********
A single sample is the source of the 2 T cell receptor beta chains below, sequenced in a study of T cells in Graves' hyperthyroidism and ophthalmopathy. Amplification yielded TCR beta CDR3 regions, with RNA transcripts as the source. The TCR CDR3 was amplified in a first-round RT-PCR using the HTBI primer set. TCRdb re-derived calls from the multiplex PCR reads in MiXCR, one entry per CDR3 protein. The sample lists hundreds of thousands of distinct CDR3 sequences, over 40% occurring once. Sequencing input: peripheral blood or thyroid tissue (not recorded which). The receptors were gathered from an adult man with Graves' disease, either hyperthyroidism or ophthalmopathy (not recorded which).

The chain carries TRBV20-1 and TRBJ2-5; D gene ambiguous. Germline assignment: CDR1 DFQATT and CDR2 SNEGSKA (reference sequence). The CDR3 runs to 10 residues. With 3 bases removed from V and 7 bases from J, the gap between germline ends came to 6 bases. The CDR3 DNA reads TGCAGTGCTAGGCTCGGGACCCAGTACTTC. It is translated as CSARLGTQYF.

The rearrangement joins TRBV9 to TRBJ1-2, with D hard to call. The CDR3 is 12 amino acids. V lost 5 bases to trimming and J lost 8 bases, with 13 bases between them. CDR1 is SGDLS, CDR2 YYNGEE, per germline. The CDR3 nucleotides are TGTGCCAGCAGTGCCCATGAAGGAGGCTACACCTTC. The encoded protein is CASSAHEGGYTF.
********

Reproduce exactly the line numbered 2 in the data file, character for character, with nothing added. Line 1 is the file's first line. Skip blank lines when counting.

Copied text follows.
The chain carries TRBV20-1 and TRBJ2-5; D gene ambiguous. Germline assignment: CDR1 DFQATT and CDR2 SNEGSKA (reference sequence). The CDR3 runs to 10 residues. With 3 bases removed from V and 7 bases from J, the gap between germline ends came to 6 bases. The CDR3 DNA reads TGCAGTGCTAGGCTCGGGACCCAGTACTTC. It is translated as CSARLGTQYF.